Camchain and tensioner seen up close in a cutaway bike engine

Home Travel StoriesThe Netherlands 2016

The Lost Experience

By Ren Withnell

Today we ride! I'm trying to sound enthusiastic as the rain batters our tent and we have to do battle once more with The Netherlands' perplexing roads. We are heading to the Nigor shop in Utrecht 20 something miles away and I have forced the route into my brain. As I sit here on the bike ready to go I can barely recall the name "Utrecht" let alone the route I am to take. We're going to get lost aren't we.

Yep. Before I even reach the motorway I've taken a wrong turn into the suburbs once more. I prepare to park at the roadside and have a nervous breakdown then I manage a U-Turn and get us both back on track. Motorways, sweet motorways! Motorways don't have roundabouts with variable rights of way. Motorways don't have maniacal cyclists. Motorways do have direction signs that you can follow. I try to avoid motorways back home as they are boring, here they bring relief.

Beyond all expectations, beyond any reasonable chance and far far beyond my abilities we arrive at the Nigor shop without once getting lost any more. It is a miracle and I perhaps should buy a lottery ticket. 

The Nigor Experience

The Nigor shop or should I say "The Nigor Experience" as it is called is an ordinary looking building amongst many other ordinary looking buildings on a trading estate in another one of The Netherlands' "must see" towns. As ever my expectations are wrong, I expected an experience as per the marketing. I hoped for staff on hand who will espouse the benefits of owning these expensive tents, walls filled with spares and optional extras, demonstrations on how to put the tents up, videos on how well they stand up in a wind tunnel and perhaps dancing girls dressed in flysheets being hosed down to emphasise the waterproof qualities of the materials.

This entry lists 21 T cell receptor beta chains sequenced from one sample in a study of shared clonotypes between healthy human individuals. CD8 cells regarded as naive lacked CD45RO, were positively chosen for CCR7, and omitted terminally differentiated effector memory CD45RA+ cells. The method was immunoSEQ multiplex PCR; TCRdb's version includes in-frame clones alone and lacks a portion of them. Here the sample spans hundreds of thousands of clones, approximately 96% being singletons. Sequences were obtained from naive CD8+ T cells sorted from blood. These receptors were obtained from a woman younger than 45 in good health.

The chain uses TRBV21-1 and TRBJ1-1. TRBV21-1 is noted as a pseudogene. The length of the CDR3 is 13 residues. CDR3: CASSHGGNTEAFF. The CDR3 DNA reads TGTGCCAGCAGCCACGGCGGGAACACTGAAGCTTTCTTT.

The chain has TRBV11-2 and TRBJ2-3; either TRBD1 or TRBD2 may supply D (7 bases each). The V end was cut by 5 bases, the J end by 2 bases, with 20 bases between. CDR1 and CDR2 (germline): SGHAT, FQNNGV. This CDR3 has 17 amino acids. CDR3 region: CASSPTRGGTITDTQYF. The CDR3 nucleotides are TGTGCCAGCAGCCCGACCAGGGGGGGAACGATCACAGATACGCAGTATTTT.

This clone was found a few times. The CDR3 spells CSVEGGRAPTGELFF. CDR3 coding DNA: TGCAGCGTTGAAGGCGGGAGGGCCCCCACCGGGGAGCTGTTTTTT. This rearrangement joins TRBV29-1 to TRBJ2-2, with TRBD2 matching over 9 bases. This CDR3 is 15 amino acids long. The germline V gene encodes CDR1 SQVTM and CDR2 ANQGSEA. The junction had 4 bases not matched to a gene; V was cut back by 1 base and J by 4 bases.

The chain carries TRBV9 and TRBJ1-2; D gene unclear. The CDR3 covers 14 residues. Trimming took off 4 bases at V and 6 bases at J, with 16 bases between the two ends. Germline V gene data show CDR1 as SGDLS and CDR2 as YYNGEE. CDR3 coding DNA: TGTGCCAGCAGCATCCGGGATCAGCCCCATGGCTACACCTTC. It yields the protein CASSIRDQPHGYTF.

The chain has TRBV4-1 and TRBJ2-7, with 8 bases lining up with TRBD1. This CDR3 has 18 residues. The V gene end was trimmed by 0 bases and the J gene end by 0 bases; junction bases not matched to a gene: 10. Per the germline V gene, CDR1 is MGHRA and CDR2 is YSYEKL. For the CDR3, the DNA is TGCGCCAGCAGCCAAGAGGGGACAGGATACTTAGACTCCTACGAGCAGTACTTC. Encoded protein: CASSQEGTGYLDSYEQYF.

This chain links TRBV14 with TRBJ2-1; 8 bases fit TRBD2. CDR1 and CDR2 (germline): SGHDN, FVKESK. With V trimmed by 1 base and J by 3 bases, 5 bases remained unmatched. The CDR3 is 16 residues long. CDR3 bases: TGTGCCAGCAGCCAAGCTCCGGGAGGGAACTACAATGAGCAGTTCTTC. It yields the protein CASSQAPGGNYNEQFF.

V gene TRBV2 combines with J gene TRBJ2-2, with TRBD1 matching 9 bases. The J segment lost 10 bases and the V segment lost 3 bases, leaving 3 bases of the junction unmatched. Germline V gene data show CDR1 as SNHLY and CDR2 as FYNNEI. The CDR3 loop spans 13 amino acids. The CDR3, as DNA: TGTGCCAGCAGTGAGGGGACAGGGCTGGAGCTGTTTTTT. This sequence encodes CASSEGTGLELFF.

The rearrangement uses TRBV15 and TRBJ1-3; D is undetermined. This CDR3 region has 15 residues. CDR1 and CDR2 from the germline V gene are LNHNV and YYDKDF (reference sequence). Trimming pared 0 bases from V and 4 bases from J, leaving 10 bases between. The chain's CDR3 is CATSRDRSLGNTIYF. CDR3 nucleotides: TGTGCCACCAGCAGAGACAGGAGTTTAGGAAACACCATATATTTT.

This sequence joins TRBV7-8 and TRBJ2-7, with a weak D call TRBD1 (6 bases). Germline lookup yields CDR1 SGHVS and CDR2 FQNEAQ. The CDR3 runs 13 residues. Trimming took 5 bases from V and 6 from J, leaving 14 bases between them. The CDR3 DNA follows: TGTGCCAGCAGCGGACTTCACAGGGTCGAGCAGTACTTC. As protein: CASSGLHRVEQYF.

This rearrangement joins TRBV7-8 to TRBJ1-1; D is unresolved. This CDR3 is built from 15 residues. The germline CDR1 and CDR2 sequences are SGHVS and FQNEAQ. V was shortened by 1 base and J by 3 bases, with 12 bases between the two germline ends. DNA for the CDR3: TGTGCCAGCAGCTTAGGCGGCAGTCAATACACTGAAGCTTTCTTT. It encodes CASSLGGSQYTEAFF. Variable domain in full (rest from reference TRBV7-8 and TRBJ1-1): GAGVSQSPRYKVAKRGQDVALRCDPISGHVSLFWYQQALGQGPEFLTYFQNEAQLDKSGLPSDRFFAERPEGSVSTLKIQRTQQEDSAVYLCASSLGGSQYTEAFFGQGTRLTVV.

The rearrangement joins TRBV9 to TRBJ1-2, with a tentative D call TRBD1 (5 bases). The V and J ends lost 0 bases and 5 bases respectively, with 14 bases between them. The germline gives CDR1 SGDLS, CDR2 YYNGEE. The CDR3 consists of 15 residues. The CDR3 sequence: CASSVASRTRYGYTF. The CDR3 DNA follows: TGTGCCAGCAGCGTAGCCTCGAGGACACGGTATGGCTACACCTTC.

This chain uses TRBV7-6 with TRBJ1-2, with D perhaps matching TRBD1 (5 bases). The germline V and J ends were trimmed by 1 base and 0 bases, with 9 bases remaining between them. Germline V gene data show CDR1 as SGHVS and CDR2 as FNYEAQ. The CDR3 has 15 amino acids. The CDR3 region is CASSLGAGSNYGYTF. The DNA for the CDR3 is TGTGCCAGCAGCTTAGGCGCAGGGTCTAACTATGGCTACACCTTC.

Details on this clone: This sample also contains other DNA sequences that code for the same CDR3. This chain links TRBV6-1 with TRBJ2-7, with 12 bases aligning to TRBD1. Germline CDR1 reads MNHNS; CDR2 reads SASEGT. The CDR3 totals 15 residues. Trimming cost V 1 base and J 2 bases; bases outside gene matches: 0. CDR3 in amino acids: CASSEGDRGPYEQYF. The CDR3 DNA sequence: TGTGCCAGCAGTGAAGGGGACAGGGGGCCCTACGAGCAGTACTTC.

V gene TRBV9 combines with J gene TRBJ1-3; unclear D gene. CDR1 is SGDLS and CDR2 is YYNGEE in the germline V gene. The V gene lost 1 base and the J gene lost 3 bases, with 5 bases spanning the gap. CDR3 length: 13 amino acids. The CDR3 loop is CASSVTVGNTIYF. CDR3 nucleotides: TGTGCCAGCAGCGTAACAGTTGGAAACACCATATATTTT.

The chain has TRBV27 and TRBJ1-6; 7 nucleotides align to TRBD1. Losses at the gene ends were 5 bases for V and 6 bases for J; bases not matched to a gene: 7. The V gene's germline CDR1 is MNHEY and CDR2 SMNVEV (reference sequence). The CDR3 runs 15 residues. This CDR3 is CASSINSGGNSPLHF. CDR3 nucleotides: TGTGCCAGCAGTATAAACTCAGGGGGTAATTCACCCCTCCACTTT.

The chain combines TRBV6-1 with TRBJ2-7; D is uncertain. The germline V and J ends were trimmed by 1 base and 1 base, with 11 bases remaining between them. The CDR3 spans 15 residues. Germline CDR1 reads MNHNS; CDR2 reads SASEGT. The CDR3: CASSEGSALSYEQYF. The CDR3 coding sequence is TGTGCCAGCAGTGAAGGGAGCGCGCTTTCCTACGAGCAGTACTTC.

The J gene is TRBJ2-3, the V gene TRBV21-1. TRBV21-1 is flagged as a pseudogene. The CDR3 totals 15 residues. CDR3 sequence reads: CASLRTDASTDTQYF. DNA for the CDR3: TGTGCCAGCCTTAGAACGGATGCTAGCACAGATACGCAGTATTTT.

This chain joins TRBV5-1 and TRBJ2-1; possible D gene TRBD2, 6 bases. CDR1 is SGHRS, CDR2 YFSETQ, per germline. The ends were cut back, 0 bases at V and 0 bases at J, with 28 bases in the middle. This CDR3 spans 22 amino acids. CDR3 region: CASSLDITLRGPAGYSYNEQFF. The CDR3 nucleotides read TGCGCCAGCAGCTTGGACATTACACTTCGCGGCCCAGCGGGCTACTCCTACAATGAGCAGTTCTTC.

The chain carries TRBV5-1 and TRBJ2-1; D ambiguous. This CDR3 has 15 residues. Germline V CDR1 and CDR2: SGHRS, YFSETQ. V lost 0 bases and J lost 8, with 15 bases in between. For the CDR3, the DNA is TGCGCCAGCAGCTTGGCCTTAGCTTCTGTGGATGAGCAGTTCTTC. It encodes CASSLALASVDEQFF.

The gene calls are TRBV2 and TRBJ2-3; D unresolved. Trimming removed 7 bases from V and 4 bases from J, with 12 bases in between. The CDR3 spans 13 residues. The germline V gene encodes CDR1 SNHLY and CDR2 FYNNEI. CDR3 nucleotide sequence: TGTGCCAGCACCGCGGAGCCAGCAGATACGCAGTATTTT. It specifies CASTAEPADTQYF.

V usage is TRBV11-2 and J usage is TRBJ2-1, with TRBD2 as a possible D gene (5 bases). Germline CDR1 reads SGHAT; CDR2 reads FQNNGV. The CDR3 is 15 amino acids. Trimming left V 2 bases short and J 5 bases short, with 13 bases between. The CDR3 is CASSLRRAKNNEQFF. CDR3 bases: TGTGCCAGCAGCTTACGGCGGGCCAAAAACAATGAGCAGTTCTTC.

Instead we are dripping on the shiny floor of a sparsely furnished ex office area with several tents pitched up on plastic grass, a handful of brochures and the occasional information poster on the walls. There's no one to greet us, no offer of a warming brew and certainly no dancing girls. In one corner sits a lonely woman operating a sewing machine amidst a vast swathe of tent-like materials. She has the face of a surly matron in need of sleep and the demeanour to match.

The teepee tent is not at all what I hoped for. All the other tents are equally expensive, super light and very nice I'm sure. Sharon makes another one of her pin sharp observations. Yes they are probably brilliant tents - but - what if it gets sliced by a vindictive chav, stolen off the bike or I accidentally burn it while cooking? The present tent would cost in excess of £100 to replace, that's bad enough, but these, these would cost well over £500 to replace and that's a LOT of money. There's a lot to be said for cheap tents in a world where idiots like myself make mistakes and other people are just malicious. 

We finally speak to a pleasant young lady whom accidentally wanders down from "upstairs". We establish they do not stock spare tent poles for my Vango tent so there seems little point in remaining. There is one plus point during our visit here, the toilets are nice and clean.

the exterior of nigor's shopIt was too damn wet to get the camera therefore goes to Google Maps for the image.

Lost Again

Much like Amsterdam and The Hague, Utrecht probably has a lovely centre with delightful architecture and fascinating features. Much like Amsterdam and The Hague the surrounding outskirts of Utrecht are just like any other European city. Much like The Hague as the rain is falling and the roads are confusing we do not even consider going into the town centre. We get out of here as best we can.

There follows a perplexion of motorways and villages as I try to navigate. I don't want to just use the motorways, I want to see the country in all it's various guises. However finding my way around is proving impossible. The rain plays havoc with the screen on the tablet and the GPS on the tablet refuses to give a fix unless I wait for 5 minutes. Right now I'd kill for a compass and a paper map and to hell with technology. I'd kill for someone to just point me the way out of this industrial estate, it seems the only way out is one way. We fill up with fuel, I get us lost. We stop at a shop and buy a snack, I get us lost.